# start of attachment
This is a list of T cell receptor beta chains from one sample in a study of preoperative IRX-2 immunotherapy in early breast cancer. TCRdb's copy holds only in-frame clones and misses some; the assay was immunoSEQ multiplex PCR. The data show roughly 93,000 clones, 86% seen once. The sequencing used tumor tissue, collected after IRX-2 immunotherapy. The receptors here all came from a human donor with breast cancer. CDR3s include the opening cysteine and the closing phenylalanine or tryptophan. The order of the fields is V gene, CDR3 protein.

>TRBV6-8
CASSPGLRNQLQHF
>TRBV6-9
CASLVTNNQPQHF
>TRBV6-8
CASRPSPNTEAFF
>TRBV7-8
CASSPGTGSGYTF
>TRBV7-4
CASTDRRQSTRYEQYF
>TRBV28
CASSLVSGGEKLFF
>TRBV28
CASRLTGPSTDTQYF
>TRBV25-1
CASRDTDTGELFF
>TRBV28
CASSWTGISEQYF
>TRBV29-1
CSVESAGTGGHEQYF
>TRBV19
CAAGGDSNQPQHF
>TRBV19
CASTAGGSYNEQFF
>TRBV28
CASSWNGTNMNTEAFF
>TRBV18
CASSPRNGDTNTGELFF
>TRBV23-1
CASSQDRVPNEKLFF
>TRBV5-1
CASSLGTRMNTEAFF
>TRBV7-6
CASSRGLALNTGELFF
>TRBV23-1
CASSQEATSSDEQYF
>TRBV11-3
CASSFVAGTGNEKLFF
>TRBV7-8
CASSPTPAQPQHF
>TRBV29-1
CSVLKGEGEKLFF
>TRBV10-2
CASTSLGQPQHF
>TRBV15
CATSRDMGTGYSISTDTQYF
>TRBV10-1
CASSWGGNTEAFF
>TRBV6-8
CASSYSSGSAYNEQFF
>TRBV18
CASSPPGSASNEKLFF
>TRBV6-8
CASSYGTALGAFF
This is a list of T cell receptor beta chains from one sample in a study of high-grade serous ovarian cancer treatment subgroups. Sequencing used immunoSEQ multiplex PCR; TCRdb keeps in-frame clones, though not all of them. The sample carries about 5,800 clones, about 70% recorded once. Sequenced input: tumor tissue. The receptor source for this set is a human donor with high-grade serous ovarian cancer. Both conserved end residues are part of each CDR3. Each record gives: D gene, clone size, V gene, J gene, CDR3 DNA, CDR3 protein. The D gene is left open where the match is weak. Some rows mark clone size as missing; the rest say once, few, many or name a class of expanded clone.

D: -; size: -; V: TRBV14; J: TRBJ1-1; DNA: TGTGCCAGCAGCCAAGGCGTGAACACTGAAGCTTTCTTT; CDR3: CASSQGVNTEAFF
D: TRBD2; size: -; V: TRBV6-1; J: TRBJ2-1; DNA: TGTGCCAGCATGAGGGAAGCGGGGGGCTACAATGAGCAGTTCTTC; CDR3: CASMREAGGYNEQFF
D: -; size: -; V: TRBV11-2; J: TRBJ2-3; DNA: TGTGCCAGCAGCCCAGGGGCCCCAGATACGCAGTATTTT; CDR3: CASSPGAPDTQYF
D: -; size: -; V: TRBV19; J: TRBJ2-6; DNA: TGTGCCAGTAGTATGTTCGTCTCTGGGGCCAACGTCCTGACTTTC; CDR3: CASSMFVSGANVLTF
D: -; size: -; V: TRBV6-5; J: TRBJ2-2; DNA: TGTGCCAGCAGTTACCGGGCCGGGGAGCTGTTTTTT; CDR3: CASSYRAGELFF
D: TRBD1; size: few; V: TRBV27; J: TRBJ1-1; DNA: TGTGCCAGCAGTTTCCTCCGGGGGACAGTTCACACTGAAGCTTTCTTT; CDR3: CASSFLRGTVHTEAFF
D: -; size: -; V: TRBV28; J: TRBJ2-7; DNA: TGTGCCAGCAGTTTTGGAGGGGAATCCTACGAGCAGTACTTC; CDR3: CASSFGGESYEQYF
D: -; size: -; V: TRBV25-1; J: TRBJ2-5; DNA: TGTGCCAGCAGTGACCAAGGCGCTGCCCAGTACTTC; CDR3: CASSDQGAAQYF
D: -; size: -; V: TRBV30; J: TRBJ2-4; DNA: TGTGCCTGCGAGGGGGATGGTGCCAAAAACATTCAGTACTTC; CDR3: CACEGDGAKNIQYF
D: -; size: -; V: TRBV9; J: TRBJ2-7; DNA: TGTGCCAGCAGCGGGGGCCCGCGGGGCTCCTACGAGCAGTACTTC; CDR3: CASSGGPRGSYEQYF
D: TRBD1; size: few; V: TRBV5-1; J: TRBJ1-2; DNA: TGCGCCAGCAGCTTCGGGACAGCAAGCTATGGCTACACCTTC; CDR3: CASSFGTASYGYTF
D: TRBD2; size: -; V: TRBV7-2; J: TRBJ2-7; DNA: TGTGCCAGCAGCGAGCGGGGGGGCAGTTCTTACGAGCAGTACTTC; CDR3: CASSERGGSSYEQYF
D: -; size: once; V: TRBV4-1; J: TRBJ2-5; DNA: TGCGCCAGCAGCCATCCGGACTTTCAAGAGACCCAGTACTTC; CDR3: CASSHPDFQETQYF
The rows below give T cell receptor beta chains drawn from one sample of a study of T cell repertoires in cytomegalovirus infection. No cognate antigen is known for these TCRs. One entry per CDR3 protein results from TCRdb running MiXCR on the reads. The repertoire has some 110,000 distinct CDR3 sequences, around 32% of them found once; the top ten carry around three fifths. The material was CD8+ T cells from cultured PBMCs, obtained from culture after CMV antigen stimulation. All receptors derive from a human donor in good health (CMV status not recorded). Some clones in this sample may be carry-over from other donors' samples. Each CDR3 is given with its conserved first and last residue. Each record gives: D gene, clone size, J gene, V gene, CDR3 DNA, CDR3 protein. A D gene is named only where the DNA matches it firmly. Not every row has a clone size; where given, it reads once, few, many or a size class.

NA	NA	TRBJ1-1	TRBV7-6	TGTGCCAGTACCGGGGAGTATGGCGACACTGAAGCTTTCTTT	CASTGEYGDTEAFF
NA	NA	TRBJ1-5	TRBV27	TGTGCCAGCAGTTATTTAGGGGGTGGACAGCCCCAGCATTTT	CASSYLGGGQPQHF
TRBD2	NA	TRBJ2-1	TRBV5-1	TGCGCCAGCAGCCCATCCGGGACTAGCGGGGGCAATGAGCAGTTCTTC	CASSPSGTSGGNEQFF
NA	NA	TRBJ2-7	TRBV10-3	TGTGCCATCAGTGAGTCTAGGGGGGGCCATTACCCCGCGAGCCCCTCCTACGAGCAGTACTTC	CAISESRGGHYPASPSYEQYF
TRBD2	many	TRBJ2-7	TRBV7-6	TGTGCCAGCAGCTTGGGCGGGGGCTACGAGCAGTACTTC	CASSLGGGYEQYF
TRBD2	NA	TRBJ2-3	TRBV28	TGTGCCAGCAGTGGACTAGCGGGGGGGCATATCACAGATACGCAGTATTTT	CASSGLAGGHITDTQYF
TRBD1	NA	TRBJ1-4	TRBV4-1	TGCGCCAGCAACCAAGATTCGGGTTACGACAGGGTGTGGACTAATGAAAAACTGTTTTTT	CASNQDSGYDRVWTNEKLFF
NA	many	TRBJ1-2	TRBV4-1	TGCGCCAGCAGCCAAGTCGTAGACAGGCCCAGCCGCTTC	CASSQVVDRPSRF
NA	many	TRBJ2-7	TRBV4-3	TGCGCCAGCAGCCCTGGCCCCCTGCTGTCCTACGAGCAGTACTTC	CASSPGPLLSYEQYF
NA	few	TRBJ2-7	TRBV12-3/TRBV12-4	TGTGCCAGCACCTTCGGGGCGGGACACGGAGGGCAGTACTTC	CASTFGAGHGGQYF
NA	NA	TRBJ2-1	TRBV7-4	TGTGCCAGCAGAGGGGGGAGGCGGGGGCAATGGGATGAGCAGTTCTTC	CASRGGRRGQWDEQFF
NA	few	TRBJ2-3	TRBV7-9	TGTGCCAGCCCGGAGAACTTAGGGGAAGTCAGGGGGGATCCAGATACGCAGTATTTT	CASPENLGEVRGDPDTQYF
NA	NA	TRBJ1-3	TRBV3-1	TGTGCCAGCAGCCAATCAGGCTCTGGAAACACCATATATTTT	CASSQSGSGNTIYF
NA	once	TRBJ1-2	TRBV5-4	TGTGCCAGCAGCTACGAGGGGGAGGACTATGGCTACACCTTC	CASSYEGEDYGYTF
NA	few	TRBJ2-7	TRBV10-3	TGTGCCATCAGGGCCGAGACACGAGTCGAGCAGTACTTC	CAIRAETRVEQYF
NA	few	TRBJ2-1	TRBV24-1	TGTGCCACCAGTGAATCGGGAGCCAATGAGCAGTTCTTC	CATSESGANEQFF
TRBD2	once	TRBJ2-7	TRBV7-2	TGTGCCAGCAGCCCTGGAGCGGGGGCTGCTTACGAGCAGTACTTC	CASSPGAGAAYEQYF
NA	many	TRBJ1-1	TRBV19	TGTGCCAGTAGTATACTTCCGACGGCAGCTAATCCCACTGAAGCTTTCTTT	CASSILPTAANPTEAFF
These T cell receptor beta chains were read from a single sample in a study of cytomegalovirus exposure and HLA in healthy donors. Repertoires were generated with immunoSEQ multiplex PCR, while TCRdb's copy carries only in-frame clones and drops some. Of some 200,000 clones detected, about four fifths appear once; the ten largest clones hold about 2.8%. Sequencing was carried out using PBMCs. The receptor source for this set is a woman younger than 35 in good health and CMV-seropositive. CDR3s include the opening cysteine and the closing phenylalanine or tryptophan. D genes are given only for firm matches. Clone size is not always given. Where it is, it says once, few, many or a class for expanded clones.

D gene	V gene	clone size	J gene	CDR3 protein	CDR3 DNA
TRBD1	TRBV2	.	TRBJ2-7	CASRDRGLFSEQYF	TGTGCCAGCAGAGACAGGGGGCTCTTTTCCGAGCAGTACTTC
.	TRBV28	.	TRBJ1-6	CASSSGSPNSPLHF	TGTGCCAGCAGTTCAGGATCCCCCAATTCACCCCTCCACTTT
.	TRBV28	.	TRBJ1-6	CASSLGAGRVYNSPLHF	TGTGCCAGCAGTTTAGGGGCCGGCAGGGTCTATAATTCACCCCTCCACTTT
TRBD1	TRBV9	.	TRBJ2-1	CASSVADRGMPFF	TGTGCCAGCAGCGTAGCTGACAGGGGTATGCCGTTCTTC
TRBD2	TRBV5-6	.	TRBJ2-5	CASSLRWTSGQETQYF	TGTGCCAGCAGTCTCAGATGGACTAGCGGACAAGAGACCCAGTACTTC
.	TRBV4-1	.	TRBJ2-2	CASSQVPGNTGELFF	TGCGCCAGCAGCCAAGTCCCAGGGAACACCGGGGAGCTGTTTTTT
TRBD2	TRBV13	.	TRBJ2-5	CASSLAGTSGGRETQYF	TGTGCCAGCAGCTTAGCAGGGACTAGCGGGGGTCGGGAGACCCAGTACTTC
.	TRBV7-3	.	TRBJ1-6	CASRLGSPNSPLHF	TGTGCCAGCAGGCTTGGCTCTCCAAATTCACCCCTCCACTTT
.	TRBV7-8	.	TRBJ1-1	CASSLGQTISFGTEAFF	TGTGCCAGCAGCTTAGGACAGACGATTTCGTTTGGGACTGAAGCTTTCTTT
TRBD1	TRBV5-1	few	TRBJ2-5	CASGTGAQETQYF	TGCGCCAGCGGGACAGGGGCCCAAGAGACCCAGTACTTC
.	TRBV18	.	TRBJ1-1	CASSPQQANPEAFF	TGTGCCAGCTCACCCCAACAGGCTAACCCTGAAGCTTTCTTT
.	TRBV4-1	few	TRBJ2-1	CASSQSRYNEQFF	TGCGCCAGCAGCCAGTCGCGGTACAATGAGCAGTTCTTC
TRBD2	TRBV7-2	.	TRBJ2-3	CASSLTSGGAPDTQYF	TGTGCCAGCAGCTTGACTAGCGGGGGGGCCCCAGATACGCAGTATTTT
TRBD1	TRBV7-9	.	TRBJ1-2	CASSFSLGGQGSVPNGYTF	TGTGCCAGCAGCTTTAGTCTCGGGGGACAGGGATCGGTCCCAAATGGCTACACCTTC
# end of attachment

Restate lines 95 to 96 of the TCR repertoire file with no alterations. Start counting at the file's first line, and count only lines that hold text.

TRBD2	TRBV5-6	.	TRBJ2-5	CASSLRWTSGQETQYF	TGTGCCAGCAGTCTCAGATGGACTAGCGGACAAGAGACCCAGTACTTC
.	TRBV4-1	.	TRBJ2-2	CASSQVPGNTGELFF	TGCGCCAGCAGCCAAGTCCCAGGGAACACCGGGGAGCTGTTTTTT